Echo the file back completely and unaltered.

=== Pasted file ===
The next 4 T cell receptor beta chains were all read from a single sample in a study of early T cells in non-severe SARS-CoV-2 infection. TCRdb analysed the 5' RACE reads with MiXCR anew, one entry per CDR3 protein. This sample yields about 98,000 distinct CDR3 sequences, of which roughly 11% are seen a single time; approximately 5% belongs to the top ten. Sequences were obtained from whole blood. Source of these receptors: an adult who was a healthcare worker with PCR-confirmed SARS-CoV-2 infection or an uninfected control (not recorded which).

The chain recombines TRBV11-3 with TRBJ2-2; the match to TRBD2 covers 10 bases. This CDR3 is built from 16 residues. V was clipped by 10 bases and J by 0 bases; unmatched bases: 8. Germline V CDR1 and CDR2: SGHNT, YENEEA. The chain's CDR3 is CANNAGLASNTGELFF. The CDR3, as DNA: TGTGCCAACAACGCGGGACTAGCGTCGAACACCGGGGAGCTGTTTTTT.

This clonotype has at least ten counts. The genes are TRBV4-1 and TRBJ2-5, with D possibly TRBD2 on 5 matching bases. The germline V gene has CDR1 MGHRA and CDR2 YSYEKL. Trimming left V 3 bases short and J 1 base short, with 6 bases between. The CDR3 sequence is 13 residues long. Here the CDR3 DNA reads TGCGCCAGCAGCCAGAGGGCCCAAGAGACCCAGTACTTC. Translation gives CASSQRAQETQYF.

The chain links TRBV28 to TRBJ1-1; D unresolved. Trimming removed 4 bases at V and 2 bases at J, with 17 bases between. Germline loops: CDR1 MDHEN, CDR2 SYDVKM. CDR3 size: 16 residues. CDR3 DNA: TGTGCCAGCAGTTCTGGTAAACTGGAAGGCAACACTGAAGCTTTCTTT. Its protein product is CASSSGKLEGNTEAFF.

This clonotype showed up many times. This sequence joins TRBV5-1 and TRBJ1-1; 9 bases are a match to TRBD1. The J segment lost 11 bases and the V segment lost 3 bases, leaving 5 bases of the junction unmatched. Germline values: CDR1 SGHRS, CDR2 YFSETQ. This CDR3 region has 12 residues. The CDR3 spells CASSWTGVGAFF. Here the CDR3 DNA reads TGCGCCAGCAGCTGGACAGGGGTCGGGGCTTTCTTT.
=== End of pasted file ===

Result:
The next 4 T cell receptor beta chains were all read from a single sample in a study of early T cells in non-severe SARS-CoV-2 infection. TCRdb analysed the 5' RACE reads with MiXCR anew, one entry per CDR3 protein. This sample yields about 98,000 distinct CDR3 sequences, of which roughly 11% are seen a single time; approximately 5% belongs to the top ten. Sequences were obtained from whole blood. Source of these receptors: an adult who was a healthcare worker with PCR-confirmed SARS-CoV-2 infection or an uninfected control (not recorded which).

The chain recombines TRBV11-3 with TRBJ2-2; the match to TRBD2 covers 10 bases. This CDR3 is built from 16 residues. V was clipped by 10 bases and J by 0 bases; unmatched bases: 8. Germline V CDR1 and CDR2: SGHNT, YENEEA. The chain's CDR3 is CANNAGLASNTGELFF. The CDR3, as DNA: TGTGCCAACAACGCGGGACTAGCGTCGAACACCGGGGAGCTGTTTTTT.

This clonotype has at least ten counts. The genes are TRBV4-1 and TRBJ2-5, with D possibly TRBD2 on 5 matching bases. The germline V gene has CDR1 MGHRA and CDR2 YSYEKL. Trimming left V 3 bases short and J 1 base short, with 6 bases between. The CDR3 sequence is 13 residues long. Here the CDR3 DNA reads TGCGCCAGCAGCCAGAGGGCCCAAGAGACCCAGTACTTC. Translation gives CASSQRAQETQYF.

The chain links TRBV28 to TRBJ1-1; D unresolved. Trimming removed 4 bases at V and 2 bases at J, with 17 bases between. Germline loops: CDR1 MDHEN, CDR2 SYDVKM. CDR3 size: 16 residues. CDR3 DNA: TGTGCCAGCAGTTCTGGTAAACTGGAAGGCAACACTGAAGCTTTCTTT. Its protein product is CASSSGKLEGNTEAFF.

This clonotype showed up many times. This sequence joins TRBV5-1 and TRBJ1-1; 9 bases are a match to TRBD1. The J segment lost 11 bases and the V segment lost 3 bases, leaving 5 bases of the junction unmatched. Germline values: CDR1 SGHRS, CDR2 YFSETQ. This CDR3 region has 12 residues. The CDR3 spells CASSWTGVGAFF. Here the CDR3 DNA reads TGCGCCAGCAGCTGGACAGGGGTCGGGGCTTTCTTT.